He also spoke about an incident that directly related to the latest massacre—a threat to the Tamil detainees that any protest or insubordination would result in a mob attack by villagers.
Once there was a small quarrel between two Tamil inmates and two Sinhalese. I don't know the reason. But we settled it. However, the OIC immediately summoned a meeting and warned us: “If you engage in such things the Sinhalese living outside will come and cut you to pieces. You should stay here without giving any indications that you are Tamil.”
He wanted to intimidate us with racist threats. But the local people knew that we were Tamils. The OIC and other officials tried to create suspicions about us. The Sinhala detainees [involved in the incident] went to the head office in Colombo, with the help of the camp chief, and complained that they could not live alongside us. The two Tamils were put in a dark room for about one week as punishment.
Rajkumar described the primitive conditions at the centre and the refusal of authorities to do anything to improve the camp.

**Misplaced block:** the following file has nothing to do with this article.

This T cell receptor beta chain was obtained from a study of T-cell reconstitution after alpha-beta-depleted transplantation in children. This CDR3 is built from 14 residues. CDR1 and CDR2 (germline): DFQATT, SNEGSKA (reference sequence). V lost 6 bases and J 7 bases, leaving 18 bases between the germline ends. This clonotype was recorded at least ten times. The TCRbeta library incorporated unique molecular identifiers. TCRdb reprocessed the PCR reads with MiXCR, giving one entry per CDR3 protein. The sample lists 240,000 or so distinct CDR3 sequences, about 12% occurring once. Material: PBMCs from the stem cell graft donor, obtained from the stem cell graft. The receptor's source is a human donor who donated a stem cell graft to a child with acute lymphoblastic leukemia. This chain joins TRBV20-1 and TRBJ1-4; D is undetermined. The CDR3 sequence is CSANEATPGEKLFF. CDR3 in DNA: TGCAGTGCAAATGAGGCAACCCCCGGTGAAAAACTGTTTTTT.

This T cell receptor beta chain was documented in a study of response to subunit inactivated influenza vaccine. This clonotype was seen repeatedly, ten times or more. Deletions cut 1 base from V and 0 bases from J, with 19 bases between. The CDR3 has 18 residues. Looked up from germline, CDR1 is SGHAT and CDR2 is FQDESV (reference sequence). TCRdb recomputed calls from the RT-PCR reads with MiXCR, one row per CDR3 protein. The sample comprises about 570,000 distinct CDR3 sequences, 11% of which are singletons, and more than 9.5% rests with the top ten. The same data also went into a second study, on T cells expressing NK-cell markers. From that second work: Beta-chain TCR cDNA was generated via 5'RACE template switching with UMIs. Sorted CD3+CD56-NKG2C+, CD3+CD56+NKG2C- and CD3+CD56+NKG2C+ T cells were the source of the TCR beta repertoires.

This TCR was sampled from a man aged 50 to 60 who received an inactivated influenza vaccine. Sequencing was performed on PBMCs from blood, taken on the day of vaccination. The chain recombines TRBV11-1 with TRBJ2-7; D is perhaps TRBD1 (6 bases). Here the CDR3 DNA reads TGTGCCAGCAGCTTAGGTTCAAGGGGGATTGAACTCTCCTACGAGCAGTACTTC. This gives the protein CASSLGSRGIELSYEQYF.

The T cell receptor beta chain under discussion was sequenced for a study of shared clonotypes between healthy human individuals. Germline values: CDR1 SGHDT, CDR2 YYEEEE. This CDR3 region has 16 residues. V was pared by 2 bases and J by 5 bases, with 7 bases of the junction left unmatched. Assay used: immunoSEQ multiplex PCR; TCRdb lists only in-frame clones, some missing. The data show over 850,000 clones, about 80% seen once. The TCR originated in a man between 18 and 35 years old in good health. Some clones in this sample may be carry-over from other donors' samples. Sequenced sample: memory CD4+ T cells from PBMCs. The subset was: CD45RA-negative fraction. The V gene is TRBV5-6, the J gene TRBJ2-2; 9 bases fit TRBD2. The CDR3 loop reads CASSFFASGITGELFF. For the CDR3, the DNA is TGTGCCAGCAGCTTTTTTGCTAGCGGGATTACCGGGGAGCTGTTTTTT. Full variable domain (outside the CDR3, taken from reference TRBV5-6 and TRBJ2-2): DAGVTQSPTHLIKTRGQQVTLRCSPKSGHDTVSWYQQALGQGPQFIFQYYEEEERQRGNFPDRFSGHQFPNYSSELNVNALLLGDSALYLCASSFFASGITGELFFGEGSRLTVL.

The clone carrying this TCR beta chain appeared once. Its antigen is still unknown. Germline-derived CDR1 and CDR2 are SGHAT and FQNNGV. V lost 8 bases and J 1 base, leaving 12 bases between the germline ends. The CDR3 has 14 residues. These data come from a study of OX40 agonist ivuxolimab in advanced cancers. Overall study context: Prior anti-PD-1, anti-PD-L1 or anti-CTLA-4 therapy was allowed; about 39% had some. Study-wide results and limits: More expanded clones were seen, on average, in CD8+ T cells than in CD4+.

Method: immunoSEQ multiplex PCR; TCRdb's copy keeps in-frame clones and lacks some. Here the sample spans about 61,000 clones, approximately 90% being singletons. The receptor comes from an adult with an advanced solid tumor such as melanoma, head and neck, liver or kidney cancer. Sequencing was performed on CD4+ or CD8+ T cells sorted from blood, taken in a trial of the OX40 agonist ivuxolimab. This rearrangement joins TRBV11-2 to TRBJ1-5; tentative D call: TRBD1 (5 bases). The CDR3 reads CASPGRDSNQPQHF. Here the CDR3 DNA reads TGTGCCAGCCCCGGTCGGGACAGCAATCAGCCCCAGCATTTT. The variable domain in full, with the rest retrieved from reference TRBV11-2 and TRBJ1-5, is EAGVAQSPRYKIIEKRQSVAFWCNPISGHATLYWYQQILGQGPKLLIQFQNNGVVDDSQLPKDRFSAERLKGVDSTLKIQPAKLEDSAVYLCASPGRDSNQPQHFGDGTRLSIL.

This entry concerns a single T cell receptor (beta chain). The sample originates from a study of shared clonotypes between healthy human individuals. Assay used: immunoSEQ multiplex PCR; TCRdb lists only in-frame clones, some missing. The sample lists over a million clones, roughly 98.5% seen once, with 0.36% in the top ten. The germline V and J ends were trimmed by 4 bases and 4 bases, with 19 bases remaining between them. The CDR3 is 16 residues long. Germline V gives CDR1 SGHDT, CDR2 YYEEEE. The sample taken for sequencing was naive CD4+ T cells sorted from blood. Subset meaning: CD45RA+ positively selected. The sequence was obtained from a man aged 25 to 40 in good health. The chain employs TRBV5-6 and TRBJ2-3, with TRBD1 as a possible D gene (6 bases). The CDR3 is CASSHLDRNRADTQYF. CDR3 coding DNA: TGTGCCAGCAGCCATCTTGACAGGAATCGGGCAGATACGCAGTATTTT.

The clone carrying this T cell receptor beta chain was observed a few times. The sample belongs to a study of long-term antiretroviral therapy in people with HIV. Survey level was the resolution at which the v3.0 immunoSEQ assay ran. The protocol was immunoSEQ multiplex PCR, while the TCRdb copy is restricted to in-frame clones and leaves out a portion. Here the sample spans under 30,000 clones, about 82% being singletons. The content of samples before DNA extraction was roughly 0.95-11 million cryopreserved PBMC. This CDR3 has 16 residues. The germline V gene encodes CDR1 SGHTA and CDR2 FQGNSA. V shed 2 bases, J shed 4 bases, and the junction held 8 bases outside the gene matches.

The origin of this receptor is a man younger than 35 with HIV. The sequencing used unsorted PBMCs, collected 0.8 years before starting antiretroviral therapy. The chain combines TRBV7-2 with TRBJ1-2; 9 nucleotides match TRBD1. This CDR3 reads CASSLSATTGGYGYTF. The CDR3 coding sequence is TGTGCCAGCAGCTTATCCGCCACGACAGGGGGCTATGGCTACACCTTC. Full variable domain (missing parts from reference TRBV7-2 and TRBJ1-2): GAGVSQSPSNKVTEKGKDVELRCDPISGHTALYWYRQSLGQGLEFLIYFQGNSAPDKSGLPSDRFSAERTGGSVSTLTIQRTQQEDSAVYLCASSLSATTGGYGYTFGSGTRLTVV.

What we were supplied for sleeping was one mat, a pillow and a bed sheet. We lived in two hall-like buildings. There were 40 in our building. We had no rooms. We were given a small portion of the hall to spread our mat and a small rack to keep belongings.
I was still suffering from the brutal torture at the Aralaganvila police station. But I was given no medical tests even though I was often vomiting blood and could not put on any weight. Others had also been given severe beatings by the police or army and they did not receive proper medical attention either. For small illnesses, we had to contend with the first aid at the camp. For serious illness we were taken to the government hospital at Bandarawela.